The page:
As to the "72 DPI thing", DPI only matters at the input and paper output stages. Scanner software (at least the scanner software I've used) can use DPI as a parameter to determine the scanning resolution, and printers can use it to determine the size of the print. Once scanned, however, it's the pixel count that matters for monitor display, as Frank mentioned. Different digital image editors may, however, use DPI in various misleading ways as a parameter for resizing, thus perpetuating the confusion. The DPI setting is carried in the file header data for eventual use in printing, but doesn't affect how the image is displayed on the monitor. The display is controlled by the pixel count, the monitor's resolution setting (e.g. 1024x768), and the non-adjustable dot pitch of the individual monitor.
If you don't care to go thru all the iterations of downsizing 5% at a time, which maintains the best quality, just use Fred Miranda's WebPresenterPro plugin for PS. It automates the proces and saves a heck of a lot of time. It can sharpen, too, if you wish to. All images on my site are done that way.
David A. Goldfarb
I downsize 50% at a time, sharpening at each stage in decreasing amounts.
My USM settings are radius--0.5 pixels, threshold--3 levels, and depending on the quality of the scan and the size of the original, I might start anywhere from 60-120% and I usually end up at 20-40% for the final web-sized version.
I've seen small, web-sized images on numerous sites, so I know it can be done
How do you know? You never saw the original size image so yoU don't know what detail was there to begin with. You are liking what you see and making a quantum leap to assuming that they are detailed and that they contain the same detail that an original contained.
This is a frequent assumption and kind of proves the point that fine detail is not nearly as important as people would have you beleive.
I used to advocate downsizing by a factor of 2 and doing it in multiple steps, etc.
At least until I compared several random files done that way and also done by simply resizing once and running a CS2 "Smart Sharpen" filter at what looked good at 100%.
I've been doing digital stuff since forever. I can't tell a difference. Photoshop is really, really smart software.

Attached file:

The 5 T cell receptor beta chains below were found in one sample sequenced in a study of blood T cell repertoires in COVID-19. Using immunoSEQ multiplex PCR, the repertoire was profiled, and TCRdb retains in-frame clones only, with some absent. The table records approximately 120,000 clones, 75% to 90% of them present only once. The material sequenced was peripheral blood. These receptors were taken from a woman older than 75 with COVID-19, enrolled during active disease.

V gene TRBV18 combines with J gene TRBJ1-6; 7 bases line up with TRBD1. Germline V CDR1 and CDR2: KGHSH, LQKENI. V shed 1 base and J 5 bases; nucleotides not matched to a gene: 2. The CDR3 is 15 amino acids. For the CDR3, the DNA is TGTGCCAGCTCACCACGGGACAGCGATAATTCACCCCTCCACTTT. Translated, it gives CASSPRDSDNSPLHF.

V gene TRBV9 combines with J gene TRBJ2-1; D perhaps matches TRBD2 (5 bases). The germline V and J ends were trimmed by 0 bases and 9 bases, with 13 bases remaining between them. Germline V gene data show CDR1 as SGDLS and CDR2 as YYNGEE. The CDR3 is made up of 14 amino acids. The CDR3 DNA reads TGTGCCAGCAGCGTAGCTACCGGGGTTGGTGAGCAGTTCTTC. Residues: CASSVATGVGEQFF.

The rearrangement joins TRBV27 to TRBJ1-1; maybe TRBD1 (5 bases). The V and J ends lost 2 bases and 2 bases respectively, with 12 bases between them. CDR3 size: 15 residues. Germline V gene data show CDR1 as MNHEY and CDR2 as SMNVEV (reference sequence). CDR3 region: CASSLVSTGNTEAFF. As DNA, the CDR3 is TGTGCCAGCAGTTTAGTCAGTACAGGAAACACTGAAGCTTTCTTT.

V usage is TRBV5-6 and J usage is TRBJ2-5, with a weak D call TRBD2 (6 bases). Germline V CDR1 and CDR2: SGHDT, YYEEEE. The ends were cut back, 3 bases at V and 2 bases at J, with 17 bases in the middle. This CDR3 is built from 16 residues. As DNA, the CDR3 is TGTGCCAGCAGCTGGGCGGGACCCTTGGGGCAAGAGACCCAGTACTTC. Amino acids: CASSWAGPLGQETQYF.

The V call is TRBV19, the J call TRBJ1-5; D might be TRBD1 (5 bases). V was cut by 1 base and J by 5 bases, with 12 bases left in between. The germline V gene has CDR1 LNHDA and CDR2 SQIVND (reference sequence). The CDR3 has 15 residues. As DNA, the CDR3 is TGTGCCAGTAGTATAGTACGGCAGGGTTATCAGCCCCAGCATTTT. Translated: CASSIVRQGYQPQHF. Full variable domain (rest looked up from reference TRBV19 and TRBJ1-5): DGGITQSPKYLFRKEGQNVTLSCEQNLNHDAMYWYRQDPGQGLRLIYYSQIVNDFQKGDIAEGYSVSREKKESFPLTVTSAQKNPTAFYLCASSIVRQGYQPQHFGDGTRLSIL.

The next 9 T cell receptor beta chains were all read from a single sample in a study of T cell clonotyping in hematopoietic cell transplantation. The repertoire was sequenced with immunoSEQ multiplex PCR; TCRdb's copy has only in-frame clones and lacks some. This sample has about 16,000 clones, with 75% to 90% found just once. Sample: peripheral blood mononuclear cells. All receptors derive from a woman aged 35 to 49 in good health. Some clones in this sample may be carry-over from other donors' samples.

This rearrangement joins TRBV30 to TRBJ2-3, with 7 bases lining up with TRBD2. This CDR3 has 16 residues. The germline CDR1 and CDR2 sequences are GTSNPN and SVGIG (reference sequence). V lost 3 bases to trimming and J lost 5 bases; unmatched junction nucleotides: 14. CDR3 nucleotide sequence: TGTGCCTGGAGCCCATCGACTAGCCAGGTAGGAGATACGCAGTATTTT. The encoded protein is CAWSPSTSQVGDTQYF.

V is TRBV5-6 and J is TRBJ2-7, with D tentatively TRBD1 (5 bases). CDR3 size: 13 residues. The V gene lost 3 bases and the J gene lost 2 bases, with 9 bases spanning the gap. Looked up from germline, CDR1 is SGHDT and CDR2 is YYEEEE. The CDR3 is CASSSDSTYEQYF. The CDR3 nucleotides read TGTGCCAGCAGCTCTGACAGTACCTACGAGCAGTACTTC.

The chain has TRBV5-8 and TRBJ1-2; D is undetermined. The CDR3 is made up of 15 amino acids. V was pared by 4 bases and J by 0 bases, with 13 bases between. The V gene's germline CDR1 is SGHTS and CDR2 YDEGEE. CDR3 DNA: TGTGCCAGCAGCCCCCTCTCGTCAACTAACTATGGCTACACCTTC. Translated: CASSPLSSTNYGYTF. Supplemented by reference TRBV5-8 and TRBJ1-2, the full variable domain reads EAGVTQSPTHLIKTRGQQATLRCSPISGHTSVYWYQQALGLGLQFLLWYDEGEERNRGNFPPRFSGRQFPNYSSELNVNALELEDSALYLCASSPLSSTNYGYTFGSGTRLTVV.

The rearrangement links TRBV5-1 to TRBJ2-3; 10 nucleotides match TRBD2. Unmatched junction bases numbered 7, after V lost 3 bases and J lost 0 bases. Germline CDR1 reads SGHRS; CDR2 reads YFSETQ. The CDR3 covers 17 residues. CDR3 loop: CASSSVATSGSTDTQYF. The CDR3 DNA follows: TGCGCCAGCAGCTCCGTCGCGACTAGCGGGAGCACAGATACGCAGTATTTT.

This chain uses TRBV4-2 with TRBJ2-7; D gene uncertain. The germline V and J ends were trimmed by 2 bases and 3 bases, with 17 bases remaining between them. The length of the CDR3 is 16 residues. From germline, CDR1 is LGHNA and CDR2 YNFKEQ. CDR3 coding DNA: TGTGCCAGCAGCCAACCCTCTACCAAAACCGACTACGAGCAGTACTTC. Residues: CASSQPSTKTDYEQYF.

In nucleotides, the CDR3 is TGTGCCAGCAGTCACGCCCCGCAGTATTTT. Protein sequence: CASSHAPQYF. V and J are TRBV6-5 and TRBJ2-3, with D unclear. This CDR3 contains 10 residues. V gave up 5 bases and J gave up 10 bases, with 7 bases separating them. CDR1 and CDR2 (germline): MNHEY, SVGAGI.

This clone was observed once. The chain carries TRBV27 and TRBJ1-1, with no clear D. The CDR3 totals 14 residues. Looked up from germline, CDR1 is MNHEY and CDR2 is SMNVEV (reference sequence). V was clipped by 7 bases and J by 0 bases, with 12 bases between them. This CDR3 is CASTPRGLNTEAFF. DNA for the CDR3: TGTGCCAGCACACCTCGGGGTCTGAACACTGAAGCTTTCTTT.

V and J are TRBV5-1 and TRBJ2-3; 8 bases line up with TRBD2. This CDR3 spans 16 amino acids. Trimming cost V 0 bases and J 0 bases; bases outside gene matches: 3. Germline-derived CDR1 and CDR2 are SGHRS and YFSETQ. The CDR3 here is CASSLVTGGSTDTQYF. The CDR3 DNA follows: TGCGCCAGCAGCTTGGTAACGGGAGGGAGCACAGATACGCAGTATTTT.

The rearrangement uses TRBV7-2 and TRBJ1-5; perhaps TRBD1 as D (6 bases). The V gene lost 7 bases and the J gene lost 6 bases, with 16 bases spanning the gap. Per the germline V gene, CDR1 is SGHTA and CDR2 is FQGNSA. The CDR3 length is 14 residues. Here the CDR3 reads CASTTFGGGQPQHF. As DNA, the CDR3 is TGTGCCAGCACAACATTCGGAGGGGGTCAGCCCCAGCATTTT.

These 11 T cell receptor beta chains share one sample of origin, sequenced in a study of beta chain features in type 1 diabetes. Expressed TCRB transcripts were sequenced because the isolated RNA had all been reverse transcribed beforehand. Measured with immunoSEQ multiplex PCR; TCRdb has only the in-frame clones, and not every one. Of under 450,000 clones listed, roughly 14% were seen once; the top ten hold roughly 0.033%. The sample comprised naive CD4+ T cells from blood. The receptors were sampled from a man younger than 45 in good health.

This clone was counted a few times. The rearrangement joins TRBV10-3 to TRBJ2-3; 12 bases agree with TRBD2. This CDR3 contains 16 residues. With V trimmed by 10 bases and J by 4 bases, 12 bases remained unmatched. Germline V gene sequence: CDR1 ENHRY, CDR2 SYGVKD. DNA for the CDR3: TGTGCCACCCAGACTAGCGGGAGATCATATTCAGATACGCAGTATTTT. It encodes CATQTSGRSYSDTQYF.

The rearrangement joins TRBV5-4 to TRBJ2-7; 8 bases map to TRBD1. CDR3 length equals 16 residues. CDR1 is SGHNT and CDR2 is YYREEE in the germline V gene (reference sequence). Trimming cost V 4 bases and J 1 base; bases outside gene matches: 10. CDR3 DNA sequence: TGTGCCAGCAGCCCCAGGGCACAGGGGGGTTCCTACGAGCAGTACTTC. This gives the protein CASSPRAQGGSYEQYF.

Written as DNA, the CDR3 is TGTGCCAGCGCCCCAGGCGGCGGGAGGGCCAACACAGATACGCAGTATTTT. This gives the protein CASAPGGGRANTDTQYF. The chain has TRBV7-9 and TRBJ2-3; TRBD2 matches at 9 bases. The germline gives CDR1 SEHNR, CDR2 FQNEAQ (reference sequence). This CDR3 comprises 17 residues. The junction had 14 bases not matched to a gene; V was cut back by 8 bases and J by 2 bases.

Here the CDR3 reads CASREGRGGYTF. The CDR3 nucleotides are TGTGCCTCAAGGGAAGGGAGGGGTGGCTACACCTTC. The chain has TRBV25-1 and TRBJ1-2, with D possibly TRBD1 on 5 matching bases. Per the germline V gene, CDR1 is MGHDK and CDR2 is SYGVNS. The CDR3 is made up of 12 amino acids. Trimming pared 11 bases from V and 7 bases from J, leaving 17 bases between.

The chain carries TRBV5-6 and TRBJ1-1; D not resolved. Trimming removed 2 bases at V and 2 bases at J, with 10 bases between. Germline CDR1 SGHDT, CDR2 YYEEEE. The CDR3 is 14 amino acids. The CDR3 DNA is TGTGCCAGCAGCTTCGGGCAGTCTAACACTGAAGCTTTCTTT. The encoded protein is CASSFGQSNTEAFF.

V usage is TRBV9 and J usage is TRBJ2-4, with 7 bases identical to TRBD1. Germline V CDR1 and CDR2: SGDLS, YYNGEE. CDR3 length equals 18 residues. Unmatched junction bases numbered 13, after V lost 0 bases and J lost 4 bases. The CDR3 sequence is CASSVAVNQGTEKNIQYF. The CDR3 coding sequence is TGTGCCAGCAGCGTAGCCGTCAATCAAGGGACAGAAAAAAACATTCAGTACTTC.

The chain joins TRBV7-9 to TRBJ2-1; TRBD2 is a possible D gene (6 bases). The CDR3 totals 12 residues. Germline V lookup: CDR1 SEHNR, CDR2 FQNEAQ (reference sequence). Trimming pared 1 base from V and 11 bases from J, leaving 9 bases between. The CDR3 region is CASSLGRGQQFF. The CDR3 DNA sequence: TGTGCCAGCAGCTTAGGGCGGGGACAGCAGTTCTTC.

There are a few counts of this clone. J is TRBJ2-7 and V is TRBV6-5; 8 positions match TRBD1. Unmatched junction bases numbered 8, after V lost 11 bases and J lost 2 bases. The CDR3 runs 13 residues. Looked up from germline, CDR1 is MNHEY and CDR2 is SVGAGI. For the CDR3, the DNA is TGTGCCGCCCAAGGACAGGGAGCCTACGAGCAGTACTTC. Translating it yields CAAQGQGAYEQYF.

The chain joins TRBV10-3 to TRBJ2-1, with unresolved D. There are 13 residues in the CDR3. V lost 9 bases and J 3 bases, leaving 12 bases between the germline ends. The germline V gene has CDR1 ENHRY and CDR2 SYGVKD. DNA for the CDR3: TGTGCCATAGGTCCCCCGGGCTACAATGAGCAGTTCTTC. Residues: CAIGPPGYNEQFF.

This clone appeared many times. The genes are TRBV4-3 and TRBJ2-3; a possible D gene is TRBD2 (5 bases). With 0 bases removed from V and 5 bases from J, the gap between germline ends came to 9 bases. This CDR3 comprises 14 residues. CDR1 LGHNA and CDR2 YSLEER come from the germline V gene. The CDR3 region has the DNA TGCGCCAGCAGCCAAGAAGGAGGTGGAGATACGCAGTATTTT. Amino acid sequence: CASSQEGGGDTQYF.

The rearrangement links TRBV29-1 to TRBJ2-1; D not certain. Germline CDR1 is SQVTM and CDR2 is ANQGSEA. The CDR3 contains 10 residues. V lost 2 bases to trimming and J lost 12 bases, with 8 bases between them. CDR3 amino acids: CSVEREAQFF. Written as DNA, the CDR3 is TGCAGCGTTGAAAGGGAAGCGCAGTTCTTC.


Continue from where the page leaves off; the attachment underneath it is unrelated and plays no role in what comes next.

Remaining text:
In Photoshop, you can chose which algorithm will process the image when you change it's size. Adobe recommends "bicubic" as producing the best quality. This is true when the image is made larger or if it contains patterns, in order to avoid artifacts being created. The images produced in bicubic mode are smoother. But when it comes to down sampling very small images as the ones used for the web, this mode makes a mush of the images, and no matter what amount of unsharp filter can restore the details. That's why I always use the "bilinear" mode to reduce an image. This mode simply strips the image from the unnecessary pixel lines, and the original sharpness is preserved. Then, a 0,2 or 0,3 radius for an amount of 200 or even less will sharpen it quite well (always set levels to 0). This works well for me, others have their way of doing which seem fine too.
..u could also buy..Ftp..space,we provide our own customer's,then u could keep high mb files,as good as original for people to see..but i know there are places to rent ftp.space....?we have a tera-byte,of space that setup..cost.$25,000..but you could also set up old computer,and dedicate that as being ftp,with some storage space of your own...
Is something going to be done about his spam?
I just assume my jpegs are going to suck and live with it. The best jpegs I can create will never hold a candle to even my tiniest prints, and trying to get even close is an exercise in futility. My best looking jpegs are minimally 1000 pixels wide and at max jpeg quality, which makes then unbearable to download for dialup users (between 600k and 1mb, but I will not put 1000px jpegs on my site). Any jpeg under 200k is going to look compromised. I'd get used to it, unless it's jpegs you actually want to sell.
I'd echo what Michael just posted haha. The web levels the playing field between we large format photographers and even someone with a crummy $39.95 one-megapixel digital camera. The result of downsizing compression on each image varies with strong graphic images suffering less while images with fine subtle tones and detail sometimes resulting in an image any web audience is likely to consider mediocre. Accordingly on my own web site, I've gone to some length to give viewers some indication of how detailed my images really are. Just like you did on this thread, for each of my marketed images, I selected one or two appropriate locations on the frame that the public can view that shows a small crop of the image at the same size as my standard print sizes for a given image. Thus if I have say a 30x37.5 inch print, I'll select square foreground and background locations each 900x900 pixels, downsize by one-third that will then display an approximate 3 inch by 3 inch section of the print at the same size of the actual print given typical monitor dot pitches. The one-third downsizing does reduce sharpness, however that is necessary given the ratio of typical monitor dot pitch of 90 RGB phosphor pixels per inch versus my 304.8 ppi printing pitch else the 3x magnified monitor display will tend to look less sharp. To see what I do check out any of the images on my home page image index below then on the sub-page for specific images the crop viewing link is just below the display image. ...David